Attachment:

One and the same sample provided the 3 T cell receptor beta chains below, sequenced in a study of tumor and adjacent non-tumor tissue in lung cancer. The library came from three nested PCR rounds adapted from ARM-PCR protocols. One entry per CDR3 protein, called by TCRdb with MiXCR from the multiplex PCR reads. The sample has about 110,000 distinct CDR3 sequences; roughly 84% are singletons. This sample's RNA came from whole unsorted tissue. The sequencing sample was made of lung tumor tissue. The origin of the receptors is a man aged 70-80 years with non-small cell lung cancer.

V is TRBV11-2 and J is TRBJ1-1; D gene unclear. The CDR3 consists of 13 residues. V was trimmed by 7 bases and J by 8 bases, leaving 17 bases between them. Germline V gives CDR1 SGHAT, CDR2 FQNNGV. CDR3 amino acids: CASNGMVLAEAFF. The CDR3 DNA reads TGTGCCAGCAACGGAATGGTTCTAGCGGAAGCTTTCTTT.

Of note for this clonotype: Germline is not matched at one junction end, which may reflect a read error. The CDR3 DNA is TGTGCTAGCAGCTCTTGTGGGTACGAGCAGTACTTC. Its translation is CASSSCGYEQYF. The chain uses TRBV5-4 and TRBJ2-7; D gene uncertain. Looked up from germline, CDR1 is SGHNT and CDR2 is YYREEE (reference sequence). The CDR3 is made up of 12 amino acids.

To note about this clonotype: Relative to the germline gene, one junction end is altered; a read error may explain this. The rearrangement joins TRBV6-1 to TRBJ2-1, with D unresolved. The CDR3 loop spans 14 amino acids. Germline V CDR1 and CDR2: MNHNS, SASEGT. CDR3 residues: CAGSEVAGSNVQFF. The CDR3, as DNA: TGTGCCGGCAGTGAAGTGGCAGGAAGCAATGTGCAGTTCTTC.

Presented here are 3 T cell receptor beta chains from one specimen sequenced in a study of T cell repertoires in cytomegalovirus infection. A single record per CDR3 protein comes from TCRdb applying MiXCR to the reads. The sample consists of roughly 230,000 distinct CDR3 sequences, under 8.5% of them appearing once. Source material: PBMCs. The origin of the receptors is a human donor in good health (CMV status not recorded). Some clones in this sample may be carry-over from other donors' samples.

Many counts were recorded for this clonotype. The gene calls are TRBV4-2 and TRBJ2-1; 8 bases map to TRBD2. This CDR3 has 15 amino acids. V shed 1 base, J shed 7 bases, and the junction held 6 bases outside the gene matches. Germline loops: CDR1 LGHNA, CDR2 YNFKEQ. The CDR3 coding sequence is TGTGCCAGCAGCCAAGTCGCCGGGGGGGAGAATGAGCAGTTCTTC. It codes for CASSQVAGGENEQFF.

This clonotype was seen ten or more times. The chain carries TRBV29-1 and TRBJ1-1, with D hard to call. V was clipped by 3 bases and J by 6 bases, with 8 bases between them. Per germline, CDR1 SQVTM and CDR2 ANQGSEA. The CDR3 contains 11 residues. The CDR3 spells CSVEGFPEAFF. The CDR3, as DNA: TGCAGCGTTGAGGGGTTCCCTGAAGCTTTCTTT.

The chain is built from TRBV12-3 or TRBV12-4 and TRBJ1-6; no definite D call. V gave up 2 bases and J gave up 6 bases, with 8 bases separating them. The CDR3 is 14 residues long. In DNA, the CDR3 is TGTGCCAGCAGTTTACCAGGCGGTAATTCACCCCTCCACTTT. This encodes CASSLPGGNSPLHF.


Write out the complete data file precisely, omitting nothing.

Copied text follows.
One and the same sample provided the 3 T cell receptor beta chains below, sequenced in a study of tumor and adjacent non-tumor tissue in lung cancer. The library came from three nested PCR rounds adapted from ARM-PCR protocols. One entry per CDR3 protein, called by TCRdb with MiXCR from the multiplex PCR reads. The sample has about 110,000 distinct CDR3 sequences; roughly 84% are singletons. This sample's RNA came from whole unsorted tissue. The sequencing sample was made of lung tumor tissue. The origin of the receptors is a man aged 70-80 years with non-small cell lung cancer.

V is TRBV11-2 and J is TRBJ1-1; D gene unclear. The CDR3 consists of 13 residues. V was trimmed by 7 bases and J by 8 bases, leaving 17 bases between them. Germline V gives CDR1 SGHAT, CDR2 FQNNGV. CDR3 amino acids: CASNGMVLAEAFF. The CDR3 DNA reads TGTGCCAGCAACGGAATGGTTCTAGCGGAAGCTTTCTTT.

Of note for this clonotype: Germline is not matched at one junction end, which may reflect a read error. The CDR3 DNA is TGTGCTAGCAGCTCTTGTGGGTACGAGCAGTACTTC. Its translation is CASSSCGYEQYF. The chain uses TRBV5-4 and TRBJ2-7; D gene uncertain. Looked up from germline, CDR1 is SGHNT and CDR2 is YYREEE (reference sequence). The CDR3 is made up of 12 amino acids.

To note about this clonotype: Relative to the germline gene, one junction end is altered; a read error may explain this. The rearrangement joins TRBV6-1 to TRBJ2-1, with D unresolved. The CDR3 loop spans 14 amino acids. Germline V CDR1 and CDR2: MNHNS, SASEGT. CDR3 residues: CAGSEVAGSNVQFF. The CDR3, as DNA: TGTGCCGGCAGTGAAGTGGCAGGAAGCAATGTGCAGTTCTTC.

Presented here are 3 T cell receptor beta chains from one specimen sequenced in a study of T cell repertoires in cytomegalovirus infection. A single record per CDR3 protein comes from TCRdb applying MiXCR to the reads. The sample consists of roughly 230,000 distinct CDR3 sequences, under 8.5% of them appearing once. Source material: PBMCs. The origin of the receptors is a human donor in good health (CMV status not recorded). Some clones in this sample may be carry-over from other donors' samples.

Many counts were recorded for this clonotype. The gene calls are TRBV4-2 and TRBJ2-1; 8 bases map to TRBD2. This CDR3 has 15 amino acids. V shed 1 base, J shed 7 bases, and the junction held 6 bases outside the gene matches. Germline loops: CDR1 LGHNA, CDR2 YNFKEQ. The CDR3 coding sequence is TGTGCCAGCAGCCAAGTCGCCGGGGGGGAGAATGAGCAGTTCTTC. It codes for CASSQVAGGENEQFF.

This clonotype was seen ten or more times. The chain carries TRBV29-1 and TRBJ1-1, with D hard to call. V was clipped by 3 bases and J by 6 bases, with 8 bases between them. Per germline, CDR1 SQVTM and CDR2 ANQGSEA. The CDR3 contains 11 residues. The CDR3 spells CSVEGFPEAFF. The CDR3, as DNA: TGCAGCGTTGAGGGGTTCCCTGAAGCTTTCTTT.

The chain is built from TRBV12-3 or TRBV12-4 and TRBJ1-6; no definite D call. V gave up 2 bases and J gave up 6 bases, with 8 bases separating them. The CDR3 is 14 residues long. In DNA, the CDR3 is TGTGCCAGCAGTTTACCAGGCGGTAATTCACCCCTCCACTTT. This encodes CASSLPGGNSPLHF.